U.S. Annual Inflation Posts Strongest Increase in Nearly a Year

Friday, March 30, 2018

Prices rose in February and annual inflation edged closer to the Federal Reserve’s 2% target, a sign of strengthening U.S. inflation pressures that could encourage the Fed to continue lifting interest rates this year.

The Commerce Department said Thursday that its personal-consumption expenditures price index, the Fed’s preferred inflation gauge, rose 0.2% in February from the prior month on a seasonally adjusted basis. Excluding the often-volatile categories of food and energy, prices also increased 0.2% last month from January.

The overall index increased 1.8% in February from a year earlier compared with 1.7% annual price growth in the three preceding months. The February increase was last matched in March 2017 and last exceeded in February 2017 when the price index grew 2.2%.

Excluding food and energy, so-called core prices increased 1.6% on the year in February, a rate last exceeded in February 2017.

While Thursday’s report offers signs of firming price pressures, inflation is still below the Fed’s 2% target.

Evidence of sustained stronger price gains could prompt the Fed to be somewhat more aggressive in lifting its benchmark interest rate in an effort to keep the economy from overheating. On the other hand, signs of continued soft price increases could encourage some Fed officials to seek a slower pace of rate increases.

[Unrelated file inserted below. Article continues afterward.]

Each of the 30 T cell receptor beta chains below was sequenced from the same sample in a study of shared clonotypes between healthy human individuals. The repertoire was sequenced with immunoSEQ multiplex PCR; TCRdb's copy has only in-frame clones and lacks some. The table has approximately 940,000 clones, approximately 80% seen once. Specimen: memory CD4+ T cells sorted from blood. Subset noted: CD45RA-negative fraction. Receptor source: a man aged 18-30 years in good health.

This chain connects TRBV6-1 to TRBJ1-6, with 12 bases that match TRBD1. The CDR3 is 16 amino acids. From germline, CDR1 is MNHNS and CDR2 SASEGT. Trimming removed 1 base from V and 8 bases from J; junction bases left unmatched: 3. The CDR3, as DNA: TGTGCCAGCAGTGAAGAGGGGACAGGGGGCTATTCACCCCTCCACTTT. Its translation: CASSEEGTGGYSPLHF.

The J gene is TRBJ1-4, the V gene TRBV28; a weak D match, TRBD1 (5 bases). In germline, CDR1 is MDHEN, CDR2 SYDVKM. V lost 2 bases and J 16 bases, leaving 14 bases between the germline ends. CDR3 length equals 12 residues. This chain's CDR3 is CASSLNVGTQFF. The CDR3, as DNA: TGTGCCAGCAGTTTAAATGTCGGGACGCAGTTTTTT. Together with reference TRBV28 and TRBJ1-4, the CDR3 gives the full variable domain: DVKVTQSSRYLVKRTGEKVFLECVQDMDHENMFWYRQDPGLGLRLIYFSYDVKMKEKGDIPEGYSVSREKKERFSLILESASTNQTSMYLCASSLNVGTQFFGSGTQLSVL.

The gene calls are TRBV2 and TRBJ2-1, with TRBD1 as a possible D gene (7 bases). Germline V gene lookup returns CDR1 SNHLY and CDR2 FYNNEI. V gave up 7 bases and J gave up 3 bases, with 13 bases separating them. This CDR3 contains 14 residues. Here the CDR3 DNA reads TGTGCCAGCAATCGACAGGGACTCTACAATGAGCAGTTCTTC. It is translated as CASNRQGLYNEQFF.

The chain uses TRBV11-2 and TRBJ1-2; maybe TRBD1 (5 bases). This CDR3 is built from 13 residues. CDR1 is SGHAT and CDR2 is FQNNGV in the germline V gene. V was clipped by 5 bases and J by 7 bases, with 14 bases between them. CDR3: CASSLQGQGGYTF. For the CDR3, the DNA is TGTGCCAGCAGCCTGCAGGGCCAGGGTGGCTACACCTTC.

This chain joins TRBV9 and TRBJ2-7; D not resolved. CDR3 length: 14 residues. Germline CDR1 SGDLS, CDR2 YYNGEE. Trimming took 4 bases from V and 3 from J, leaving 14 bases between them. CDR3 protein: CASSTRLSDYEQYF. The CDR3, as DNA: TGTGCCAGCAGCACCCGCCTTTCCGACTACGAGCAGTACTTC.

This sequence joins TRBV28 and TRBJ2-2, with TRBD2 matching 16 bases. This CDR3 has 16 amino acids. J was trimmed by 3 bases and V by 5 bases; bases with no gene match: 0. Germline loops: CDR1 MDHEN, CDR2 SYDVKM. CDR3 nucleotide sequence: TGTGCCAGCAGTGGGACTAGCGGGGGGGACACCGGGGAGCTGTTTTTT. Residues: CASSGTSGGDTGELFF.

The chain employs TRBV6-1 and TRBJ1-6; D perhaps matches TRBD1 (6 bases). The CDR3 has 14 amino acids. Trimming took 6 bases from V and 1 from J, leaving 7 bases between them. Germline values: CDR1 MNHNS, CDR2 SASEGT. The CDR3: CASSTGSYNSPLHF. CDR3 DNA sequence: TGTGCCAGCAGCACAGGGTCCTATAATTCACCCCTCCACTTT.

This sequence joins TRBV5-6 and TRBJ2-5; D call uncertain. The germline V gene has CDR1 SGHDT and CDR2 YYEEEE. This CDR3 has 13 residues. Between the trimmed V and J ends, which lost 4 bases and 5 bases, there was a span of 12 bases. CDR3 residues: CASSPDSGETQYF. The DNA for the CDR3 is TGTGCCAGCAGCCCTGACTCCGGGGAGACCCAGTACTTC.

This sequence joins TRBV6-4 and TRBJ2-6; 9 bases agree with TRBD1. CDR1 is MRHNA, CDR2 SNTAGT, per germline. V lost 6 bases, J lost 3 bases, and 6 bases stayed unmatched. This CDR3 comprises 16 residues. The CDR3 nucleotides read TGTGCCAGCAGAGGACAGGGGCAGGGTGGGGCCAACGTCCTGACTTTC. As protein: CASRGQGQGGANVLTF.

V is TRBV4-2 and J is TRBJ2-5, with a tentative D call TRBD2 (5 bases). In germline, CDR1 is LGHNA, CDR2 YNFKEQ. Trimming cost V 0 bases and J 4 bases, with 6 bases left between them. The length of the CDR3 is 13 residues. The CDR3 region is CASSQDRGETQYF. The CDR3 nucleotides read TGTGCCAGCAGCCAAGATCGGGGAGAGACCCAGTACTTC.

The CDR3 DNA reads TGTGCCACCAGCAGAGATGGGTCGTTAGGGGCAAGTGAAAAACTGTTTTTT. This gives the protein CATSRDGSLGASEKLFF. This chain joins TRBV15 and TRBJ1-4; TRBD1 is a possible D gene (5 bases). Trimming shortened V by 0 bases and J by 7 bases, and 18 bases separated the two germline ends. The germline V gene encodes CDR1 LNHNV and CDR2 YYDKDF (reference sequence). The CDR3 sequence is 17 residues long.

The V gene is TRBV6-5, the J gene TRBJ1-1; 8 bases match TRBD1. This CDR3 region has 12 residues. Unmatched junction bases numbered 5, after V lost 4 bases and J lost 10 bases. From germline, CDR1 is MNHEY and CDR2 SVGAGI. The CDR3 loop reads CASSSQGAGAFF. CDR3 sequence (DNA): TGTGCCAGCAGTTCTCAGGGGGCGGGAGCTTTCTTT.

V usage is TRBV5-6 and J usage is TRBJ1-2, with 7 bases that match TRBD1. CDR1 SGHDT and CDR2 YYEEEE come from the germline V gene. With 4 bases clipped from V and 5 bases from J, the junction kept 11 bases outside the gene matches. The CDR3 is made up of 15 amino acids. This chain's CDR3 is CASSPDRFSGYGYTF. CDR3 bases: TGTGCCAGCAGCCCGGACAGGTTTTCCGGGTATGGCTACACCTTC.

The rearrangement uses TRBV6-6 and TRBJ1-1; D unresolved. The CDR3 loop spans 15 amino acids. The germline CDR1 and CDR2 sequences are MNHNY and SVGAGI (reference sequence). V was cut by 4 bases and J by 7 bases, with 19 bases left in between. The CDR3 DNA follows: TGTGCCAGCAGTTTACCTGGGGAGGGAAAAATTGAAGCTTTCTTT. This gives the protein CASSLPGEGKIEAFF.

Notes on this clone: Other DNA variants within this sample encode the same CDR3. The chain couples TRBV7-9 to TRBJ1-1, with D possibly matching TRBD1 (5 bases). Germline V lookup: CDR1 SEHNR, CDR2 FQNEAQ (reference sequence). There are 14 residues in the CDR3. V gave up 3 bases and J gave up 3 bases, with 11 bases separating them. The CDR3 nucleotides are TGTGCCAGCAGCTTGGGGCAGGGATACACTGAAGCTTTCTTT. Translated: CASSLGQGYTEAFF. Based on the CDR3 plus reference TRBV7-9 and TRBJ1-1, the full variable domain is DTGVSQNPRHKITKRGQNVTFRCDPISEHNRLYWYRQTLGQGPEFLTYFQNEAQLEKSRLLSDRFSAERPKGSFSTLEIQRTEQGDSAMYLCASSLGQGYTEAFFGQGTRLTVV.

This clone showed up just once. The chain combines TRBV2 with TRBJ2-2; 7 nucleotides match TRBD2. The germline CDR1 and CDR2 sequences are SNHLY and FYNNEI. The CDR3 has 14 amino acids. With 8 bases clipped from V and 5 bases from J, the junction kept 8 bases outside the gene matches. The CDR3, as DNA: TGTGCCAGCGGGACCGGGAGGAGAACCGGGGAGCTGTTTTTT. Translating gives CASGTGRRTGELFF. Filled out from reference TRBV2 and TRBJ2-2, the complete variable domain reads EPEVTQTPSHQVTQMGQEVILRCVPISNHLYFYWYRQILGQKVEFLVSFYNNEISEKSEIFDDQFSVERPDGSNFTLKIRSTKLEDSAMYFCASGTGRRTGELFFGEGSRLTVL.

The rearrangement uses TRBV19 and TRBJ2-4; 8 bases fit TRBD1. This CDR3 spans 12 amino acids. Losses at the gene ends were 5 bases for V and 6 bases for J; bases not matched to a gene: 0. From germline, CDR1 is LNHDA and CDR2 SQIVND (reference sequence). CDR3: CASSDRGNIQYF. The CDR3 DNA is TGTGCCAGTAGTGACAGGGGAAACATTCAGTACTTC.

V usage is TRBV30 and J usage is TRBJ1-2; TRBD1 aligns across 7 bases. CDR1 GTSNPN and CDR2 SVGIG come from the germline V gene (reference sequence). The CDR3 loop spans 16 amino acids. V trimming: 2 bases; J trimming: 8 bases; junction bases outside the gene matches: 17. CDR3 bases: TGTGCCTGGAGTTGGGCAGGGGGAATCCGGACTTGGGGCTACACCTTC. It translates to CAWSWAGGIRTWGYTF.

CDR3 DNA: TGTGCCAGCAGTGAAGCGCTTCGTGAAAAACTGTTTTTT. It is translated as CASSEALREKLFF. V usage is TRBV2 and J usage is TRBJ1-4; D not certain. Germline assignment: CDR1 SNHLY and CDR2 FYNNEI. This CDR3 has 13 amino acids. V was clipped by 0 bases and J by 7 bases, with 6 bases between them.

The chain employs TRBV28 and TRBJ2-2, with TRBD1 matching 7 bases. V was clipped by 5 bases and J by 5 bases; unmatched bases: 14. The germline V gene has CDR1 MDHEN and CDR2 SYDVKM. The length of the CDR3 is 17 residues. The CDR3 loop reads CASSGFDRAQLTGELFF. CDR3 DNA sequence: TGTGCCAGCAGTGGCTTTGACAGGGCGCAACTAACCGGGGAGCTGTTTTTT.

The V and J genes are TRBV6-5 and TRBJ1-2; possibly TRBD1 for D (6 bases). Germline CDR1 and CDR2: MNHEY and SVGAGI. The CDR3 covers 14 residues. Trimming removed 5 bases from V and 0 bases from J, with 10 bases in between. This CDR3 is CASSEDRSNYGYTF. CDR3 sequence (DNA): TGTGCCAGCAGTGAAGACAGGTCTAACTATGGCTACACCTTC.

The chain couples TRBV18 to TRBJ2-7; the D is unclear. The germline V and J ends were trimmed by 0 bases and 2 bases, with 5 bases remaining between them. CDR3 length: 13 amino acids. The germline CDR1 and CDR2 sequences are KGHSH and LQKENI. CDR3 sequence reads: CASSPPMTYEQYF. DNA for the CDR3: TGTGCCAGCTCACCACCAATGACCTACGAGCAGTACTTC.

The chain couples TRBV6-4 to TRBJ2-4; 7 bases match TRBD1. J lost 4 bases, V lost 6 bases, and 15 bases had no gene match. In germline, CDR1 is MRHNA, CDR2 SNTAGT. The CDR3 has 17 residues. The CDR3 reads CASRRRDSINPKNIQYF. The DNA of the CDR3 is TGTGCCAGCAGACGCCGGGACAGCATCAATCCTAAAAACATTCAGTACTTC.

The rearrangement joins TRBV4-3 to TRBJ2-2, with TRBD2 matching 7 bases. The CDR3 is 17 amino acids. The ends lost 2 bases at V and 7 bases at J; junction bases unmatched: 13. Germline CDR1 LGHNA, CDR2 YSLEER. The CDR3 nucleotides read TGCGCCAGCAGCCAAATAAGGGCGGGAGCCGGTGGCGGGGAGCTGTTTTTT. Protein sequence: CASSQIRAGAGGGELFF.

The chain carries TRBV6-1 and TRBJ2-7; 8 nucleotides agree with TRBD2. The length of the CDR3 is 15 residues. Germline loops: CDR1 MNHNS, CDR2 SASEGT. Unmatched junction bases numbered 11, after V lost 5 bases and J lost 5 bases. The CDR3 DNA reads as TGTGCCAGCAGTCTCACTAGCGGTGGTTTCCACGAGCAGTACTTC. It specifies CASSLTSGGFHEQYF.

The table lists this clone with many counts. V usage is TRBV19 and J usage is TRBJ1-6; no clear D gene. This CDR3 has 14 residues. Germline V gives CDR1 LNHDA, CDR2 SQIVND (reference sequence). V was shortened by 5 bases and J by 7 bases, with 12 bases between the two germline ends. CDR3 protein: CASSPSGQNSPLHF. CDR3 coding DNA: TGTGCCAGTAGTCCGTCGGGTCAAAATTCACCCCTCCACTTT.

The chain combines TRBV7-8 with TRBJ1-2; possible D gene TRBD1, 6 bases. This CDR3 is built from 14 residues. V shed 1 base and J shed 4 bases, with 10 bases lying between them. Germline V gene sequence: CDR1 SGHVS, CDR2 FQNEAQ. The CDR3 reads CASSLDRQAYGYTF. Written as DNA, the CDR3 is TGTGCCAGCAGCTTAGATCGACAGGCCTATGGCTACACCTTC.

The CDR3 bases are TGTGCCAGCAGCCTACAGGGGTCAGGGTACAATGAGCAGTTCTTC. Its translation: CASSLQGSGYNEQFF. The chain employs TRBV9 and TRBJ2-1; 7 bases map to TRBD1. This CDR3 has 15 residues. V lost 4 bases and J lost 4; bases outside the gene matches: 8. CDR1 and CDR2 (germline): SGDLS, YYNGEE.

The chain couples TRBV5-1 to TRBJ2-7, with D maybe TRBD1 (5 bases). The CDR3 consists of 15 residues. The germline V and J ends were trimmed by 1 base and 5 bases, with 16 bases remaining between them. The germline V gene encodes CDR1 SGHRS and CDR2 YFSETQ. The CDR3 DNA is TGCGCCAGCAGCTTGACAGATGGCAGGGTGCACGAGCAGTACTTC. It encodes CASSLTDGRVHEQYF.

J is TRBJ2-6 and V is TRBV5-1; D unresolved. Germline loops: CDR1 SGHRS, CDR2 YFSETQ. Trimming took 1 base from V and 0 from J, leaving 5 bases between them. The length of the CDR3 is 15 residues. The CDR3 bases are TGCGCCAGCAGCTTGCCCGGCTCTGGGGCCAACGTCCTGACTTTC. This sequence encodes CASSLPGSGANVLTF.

Inflation was weak for much of 2017, a puzzle for many economists who expected a low unemployment rate would translate into stronger wage and price growth. Some Fed officials have pointed to one-off or transitory factors, such as a sharp decline in the price of cellular-service plans last spring, which they expected would be temporary.

“In coming months, as those earlier declines drop out of the calculation, inflation should move up closer to 2% and stabilize around that level over the medium term,” Fed Chairman Jerome Powell said last week at a news conference.

Paul Ashworth, chief economist at Capital Economics, noted that as the slump in cellphone prices from last March washes out of the data, it is likely the core annual inflation rate will move up to 2% in March. It would only require a 0.2% month-over-month increase for core inflation to edge up to 2%, he said.

“Admittedly, just as the weakness last spring proved to be temporary, inflation could fall back below the Fed’s target, particularly after a run of very strong gains,” Mr. Ashworth said. “However, we think the bigger risk is that it continues to climb further above 2%.”

Another U.S. inflation measure, the Labor Department’s consumer-price index, rose 0.2% in February from the prior month, cooling from January’s 0.5% gain. The index rose 2.2% in February from a year earlier, and core prices were up 1.8% on the year.

Category: Economic Development